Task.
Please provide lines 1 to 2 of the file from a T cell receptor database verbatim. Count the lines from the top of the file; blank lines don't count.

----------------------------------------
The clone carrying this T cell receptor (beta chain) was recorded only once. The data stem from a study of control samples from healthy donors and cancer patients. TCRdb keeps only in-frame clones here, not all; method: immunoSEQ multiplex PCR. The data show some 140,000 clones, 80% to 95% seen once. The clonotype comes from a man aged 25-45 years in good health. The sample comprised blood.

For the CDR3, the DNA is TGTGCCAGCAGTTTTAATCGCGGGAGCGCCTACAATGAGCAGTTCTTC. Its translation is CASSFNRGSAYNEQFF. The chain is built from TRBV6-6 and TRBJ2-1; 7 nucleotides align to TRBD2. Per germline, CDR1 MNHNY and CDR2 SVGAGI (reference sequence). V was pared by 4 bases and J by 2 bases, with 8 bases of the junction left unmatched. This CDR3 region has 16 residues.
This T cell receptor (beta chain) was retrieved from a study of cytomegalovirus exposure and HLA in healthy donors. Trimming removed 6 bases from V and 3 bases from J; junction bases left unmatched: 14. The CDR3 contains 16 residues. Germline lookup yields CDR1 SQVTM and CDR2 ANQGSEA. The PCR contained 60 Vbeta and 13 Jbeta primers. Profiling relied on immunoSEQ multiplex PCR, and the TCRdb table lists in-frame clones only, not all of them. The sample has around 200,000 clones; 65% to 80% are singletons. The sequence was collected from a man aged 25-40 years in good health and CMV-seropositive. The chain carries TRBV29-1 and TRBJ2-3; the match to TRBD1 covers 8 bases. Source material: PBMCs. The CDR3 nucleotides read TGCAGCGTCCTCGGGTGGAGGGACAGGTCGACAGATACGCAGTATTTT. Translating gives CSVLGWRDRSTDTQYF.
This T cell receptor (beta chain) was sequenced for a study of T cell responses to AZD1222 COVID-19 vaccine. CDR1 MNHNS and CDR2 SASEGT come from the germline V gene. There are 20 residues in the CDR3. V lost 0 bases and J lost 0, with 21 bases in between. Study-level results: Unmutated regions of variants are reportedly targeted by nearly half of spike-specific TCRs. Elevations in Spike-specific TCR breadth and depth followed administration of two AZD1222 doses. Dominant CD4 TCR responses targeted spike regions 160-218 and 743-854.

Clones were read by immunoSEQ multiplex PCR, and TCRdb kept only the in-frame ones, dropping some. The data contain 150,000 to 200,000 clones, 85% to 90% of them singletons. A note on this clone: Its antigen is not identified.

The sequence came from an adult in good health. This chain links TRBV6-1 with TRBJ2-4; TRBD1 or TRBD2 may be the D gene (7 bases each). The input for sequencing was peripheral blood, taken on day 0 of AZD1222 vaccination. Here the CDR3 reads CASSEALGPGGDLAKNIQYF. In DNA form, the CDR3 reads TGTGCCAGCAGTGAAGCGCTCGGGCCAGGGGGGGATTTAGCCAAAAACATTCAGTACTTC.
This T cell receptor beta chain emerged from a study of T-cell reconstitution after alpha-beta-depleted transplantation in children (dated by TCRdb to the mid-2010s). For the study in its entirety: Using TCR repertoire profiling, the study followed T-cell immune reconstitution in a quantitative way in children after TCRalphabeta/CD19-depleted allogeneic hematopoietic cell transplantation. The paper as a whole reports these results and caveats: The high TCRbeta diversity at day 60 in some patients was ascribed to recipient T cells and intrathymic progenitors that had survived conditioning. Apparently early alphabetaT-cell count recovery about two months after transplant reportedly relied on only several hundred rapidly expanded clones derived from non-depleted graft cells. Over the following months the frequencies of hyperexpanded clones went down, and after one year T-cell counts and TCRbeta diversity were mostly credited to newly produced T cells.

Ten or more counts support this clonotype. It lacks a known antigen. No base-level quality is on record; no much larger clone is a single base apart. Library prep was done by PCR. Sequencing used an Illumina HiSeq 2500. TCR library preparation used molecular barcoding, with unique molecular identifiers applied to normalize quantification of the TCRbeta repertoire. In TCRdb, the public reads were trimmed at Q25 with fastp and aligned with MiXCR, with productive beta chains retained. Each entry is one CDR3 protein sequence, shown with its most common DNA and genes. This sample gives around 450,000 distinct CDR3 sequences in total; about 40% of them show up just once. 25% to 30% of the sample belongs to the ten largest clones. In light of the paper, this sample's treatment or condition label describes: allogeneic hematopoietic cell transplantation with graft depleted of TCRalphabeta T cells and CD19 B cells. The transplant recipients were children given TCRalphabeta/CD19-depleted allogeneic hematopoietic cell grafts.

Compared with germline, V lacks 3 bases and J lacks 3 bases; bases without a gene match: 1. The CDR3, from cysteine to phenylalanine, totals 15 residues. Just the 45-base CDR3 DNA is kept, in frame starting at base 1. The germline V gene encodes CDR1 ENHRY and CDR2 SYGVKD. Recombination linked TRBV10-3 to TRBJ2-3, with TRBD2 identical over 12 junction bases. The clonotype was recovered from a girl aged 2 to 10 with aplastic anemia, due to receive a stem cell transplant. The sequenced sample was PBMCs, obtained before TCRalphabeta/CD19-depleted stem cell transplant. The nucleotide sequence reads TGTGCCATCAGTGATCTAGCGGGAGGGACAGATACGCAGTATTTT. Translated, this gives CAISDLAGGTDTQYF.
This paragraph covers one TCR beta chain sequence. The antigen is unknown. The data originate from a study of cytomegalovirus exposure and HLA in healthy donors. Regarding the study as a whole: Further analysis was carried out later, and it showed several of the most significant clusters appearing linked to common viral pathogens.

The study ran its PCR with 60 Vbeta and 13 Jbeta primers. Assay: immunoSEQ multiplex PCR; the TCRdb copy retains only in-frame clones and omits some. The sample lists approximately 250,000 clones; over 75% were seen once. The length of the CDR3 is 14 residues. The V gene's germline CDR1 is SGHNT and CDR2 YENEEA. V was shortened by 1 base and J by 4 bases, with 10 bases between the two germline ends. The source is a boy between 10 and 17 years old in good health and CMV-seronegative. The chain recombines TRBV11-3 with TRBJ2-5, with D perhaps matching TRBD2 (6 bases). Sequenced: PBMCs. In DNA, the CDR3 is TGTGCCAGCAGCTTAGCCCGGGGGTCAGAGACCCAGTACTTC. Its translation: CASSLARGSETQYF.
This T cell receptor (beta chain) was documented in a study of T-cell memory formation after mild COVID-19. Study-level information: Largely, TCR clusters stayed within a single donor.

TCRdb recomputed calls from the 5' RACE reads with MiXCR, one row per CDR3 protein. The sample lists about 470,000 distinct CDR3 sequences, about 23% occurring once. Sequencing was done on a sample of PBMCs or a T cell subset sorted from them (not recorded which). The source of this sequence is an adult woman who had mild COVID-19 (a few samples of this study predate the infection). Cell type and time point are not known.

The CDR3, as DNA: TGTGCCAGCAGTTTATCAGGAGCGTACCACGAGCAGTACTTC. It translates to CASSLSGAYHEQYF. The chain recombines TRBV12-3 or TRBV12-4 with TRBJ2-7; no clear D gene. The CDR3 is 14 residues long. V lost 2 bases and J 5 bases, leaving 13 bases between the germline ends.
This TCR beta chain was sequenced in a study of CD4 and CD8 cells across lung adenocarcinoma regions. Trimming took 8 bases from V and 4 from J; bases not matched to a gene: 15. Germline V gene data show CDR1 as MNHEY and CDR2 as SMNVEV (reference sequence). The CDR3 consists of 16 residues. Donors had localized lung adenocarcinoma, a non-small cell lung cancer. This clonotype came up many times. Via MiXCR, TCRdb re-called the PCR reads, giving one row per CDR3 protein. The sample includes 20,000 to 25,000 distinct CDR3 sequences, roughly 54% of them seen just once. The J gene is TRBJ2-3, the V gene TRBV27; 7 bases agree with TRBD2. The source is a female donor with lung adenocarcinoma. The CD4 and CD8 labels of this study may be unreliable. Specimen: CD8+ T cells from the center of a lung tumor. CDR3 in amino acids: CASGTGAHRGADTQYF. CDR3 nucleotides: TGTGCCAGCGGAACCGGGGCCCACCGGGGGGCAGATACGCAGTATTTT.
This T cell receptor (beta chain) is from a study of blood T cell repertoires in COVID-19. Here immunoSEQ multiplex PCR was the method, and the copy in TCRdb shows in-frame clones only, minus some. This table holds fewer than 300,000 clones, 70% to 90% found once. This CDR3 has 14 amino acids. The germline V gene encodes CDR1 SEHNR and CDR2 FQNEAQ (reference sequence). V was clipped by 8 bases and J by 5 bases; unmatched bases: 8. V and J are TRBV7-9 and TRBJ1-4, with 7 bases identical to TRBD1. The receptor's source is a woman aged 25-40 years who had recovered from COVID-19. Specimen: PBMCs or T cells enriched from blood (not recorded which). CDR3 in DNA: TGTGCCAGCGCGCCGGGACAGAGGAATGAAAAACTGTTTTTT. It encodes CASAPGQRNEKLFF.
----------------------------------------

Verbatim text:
The clone carrying this T cell receptor (beta chain) was recorded only once. The data stem from a study of control samples from healthy donors and cancer patients. TCRdb keeps only in-frame clones here, not all; method: immunoSEQ multiplex PCR. The data show some 140,000 clones, 80% to 95% seen once. The clonotype comes from a man aged 25-45 years in good health. The sample comprised blood.

For the CDR3, the DNA is TGTGCCAGCAGTTTTAATCGCGGGAGCGCCTACAATGAGCAGTTCTTC. Its translation is CASSFNRGSAYNEQFF. The chain is built from TRBV6-6 and TRBJ2-1; 7 nucleotides align to TRBD2. Per germline, CDR1 MNHNY and CDR2 SVGAGI (reference sequence). V was pared by 4 bases and J by 2 bases, with 8 bases of the junction left unmatched. This CDR3 region has 16 residues.